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More free books? More free books!

Once more, with feeling.

I’m rounding out these Quarantine eBook Giveaways with three titles.

This time, it’s Volumes 3–5 from The Fallen Cloud Saga, my alternate history set in 19th century America. This will complete your five-book set, and this Thursday thru Monday (May 07–11), they are free.

As always, you don’t need the e-reader; you just need the app. It’s available for free, for PC, Mac, and all smart phones.

Feel free to share with friends, family, enemies.

The Fallen Cloud Saga (Vols 3–5)

Click the links below to visit each book’s page and get your free copy!

The Shadow of the Storm

The Cry of the Wind

Beneath a Wounded Sky

I hope these giveaways have helped you make it through quarantine.

Stay home
Stay healthy
Save lives

k

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First, a bit of business.
My third Quarantine eBook Giveaway is live, today through Monday.
Free books! Tell a friend.

Now, onward to a writing quandary that has been rattling around in my pea-brain this week.

When I was writing speculative fiction (alternate history, high fantasy, science fiction), my process was unaffected by changes in modern life. I was writing about times past, alternatives to the present, or imagined futures, so I didn’t have to worry about current trends or innovations. At most, if a piece was set in the near-future, I might have to extrapolate forward from the day’s news, but in general, I had free rein and could build the world as I wished. (more…)

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Free books, y’all.

Yip, I’m doing it again. To help you get through your quarantine/stay-at-home time, I’m giving away two more titles.

This time, they’re from The Fallen Cloud Saga, my alternate history set in 19th century America. It’s a five-book set, and tomorrow thru Monday (April 23–27), the first two ebooks in the series are free.

As always, you don’t need the e-reader; you just need the app. It’s available for free, for PC, Mac, and all smart phones.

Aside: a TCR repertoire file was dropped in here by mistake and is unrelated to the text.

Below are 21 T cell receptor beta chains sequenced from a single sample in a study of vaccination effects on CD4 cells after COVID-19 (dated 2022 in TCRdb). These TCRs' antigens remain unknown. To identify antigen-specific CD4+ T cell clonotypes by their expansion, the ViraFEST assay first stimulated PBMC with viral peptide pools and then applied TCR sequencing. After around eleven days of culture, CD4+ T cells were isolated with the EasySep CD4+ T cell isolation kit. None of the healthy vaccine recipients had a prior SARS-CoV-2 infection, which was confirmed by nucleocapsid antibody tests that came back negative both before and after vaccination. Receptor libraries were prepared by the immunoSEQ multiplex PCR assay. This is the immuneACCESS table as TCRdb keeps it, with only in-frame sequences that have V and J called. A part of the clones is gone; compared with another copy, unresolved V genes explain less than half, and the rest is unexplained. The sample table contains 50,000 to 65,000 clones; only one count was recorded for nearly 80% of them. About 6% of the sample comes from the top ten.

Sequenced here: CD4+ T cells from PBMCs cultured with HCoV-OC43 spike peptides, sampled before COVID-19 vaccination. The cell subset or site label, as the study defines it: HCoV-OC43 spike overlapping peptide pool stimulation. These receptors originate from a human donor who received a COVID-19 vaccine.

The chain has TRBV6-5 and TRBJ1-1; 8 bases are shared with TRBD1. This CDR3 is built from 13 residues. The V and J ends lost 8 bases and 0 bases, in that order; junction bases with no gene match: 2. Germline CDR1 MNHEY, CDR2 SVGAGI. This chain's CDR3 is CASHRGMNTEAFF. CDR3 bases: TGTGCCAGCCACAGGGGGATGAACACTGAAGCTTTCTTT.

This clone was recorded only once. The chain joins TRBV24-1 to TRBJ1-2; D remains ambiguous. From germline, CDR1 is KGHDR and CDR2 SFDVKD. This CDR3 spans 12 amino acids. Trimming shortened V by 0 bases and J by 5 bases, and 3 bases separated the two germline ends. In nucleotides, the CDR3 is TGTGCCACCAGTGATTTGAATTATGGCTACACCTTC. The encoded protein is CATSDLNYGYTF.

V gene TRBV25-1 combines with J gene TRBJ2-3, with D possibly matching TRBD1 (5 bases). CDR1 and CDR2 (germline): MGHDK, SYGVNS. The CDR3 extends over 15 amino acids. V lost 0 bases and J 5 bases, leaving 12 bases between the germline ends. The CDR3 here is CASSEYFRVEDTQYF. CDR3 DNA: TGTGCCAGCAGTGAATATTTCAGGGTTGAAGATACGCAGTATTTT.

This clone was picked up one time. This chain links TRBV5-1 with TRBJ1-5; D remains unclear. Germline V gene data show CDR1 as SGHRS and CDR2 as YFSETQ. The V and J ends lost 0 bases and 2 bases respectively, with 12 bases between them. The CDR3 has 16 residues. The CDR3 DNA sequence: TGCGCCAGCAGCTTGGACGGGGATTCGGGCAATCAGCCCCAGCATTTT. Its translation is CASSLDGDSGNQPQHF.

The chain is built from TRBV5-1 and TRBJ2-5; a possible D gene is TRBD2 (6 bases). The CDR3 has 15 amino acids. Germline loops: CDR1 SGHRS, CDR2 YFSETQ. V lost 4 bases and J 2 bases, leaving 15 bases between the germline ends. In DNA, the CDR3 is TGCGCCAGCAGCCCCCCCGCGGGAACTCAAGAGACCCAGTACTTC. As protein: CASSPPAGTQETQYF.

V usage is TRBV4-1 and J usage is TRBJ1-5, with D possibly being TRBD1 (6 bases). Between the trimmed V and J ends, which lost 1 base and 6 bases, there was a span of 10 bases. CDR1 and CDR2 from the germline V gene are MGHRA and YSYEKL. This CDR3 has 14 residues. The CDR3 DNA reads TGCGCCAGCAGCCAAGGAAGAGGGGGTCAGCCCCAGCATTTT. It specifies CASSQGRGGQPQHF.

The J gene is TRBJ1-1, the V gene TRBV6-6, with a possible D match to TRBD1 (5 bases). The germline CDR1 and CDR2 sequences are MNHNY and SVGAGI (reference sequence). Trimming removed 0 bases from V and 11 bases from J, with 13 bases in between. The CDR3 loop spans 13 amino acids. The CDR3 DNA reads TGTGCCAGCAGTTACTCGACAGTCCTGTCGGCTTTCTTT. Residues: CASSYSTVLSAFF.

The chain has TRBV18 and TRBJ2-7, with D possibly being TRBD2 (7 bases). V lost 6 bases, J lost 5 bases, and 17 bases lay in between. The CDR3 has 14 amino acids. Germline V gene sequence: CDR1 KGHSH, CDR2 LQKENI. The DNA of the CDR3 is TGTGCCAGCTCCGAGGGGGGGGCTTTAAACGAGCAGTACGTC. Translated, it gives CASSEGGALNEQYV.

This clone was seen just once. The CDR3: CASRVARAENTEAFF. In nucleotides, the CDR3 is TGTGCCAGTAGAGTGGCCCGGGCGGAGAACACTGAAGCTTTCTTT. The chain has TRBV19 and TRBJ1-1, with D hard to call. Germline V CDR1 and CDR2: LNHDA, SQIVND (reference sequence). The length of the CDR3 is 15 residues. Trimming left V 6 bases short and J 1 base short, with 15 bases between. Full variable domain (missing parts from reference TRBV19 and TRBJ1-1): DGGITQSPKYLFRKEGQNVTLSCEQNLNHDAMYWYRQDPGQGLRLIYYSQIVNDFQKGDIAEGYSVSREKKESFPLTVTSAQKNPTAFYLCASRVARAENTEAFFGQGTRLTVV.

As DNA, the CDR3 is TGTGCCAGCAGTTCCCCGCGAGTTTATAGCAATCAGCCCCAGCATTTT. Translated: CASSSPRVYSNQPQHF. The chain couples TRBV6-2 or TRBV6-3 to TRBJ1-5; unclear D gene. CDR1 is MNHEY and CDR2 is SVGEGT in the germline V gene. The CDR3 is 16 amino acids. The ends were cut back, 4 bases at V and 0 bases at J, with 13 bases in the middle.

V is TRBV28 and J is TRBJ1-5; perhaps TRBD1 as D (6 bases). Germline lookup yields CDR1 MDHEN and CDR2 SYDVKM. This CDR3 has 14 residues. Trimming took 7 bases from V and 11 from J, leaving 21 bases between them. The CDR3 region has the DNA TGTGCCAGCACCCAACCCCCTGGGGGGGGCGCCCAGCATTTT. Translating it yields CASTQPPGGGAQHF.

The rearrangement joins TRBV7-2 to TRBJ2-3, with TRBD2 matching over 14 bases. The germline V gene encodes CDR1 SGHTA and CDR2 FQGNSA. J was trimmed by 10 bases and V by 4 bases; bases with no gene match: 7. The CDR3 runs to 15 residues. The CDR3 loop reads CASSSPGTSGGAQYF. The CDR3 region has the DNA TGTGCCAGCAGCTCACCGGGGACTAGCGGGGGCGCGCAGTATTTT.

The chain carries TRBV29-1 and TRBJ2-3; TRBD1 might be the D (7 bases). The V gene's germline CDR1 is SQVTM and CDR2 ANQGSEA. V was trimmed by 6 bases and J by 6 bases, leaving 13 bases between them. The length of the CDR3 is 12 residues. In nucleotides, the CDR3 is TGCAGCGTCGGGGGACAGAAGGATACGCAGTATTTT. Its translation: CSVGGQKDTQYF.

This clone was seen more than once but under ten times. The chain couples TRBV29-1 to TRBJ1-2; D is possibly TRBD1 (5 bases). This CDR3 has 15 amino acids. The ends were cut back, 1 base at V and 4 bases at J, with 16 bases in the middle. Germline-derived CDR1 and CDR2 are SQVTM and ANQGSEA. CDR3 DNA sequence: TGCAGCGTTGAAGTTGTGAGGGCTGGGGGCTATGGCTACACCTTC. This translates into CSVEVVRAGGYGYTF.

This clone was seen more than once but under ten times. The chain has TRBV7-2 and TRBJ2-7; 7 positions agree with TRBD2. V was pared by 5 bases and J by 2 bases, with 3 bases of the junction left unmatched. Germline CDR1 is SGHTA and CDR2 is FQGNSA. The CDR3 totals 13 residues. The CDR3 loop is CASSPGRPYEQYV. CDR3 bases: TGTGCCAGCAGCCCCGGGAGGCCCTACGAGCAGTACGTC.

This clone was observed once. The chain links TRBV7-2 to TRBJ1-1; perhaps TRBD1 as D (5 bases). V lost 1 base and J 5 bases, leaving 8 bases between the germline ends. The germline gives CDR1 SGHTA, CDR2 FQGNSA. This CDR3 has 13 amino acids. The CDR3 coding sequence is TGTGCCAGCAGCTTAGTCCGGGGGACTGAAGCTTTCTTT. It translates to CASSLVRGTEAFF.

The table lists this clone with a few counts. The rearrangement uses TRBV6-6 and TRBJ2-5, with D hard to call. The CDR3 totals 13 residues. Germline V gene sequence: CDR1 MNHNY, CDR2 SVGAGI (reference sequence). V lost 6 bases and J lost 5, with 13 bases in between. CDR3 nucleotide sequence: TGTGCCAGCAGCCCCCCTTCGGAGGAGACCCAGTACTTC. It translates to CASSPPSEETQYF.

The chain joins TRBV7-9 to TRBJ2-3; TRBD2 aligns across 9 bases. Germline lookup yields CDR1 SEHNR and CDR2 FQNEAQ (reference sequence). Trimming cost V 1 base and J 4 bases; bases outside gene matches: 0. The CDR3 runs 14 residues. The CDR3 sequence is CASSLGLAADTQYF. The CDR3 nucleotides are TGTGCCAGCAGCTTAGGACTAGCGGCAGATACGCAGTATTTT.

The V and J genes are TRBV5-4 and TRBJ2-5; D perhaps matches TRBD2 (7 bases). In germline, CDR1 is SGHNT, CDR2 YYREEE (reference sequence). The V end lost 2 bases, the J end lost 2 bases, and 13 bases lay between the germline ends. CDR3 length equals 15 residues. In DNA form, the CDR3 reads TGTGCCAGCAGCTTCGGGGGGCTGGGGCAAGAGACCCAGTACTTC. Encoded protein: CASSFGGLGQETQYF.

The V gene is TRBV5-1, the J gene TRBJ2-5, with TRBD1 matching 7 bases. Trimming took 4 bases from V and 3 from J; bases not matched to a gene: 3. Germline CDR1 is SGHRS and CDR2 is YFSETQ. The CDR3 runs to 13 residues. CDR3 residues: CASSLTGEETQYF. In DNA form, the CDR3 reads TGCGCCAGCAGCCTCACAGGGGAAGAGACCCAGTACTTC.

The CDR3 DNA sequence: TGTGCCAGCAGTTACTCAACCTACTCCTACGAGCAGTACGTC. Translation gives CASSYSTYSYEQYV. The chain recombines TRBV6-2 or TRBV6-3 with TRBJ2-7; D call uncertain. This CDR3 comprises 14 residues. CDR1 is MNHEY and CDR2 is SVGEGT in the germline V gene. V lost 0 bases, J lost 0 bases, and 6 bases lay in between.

Feel free to share with friends, family, enemies.

The Fallen Cloud Saga (Vols 1–2)

Click the links below to visit each book’s page and get your free copy!

The Year the Cloud Fell

The Spirit of Thunder

 

Keep checking in for updates and future titles.

Stay home
Stay healthy
Save lives

k

 

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First, a reminder that, to help you through isolation, two of my novels are available free of charge, in Kindle ebook format. Free thru this Sunday. Tell a friend.

Now, to the subject at hand.

It’s been a tough week, here. I’ve been fighting depression and towering rage in equal proportions. We’re all still healthy, here, so no worries on that front. No, what’s been troubling me is a trend that has been gathering steam in recent weeks.

As the pandemic crisis has grown in America, most states have issued “stay at home” orders. Here in Seattle, we were among the first to implement such measures, and they have proven effective in slowing the spread. We have cut the transmission rate in half, our hospitals have not been overwhelmed, people have not died because they couldn’t get proper treatment, and we’ve actually been able to send ventilators from Washington to some of the harder hit areas on the East Coast. That’s all good stuff, right there, but it has come at a cost.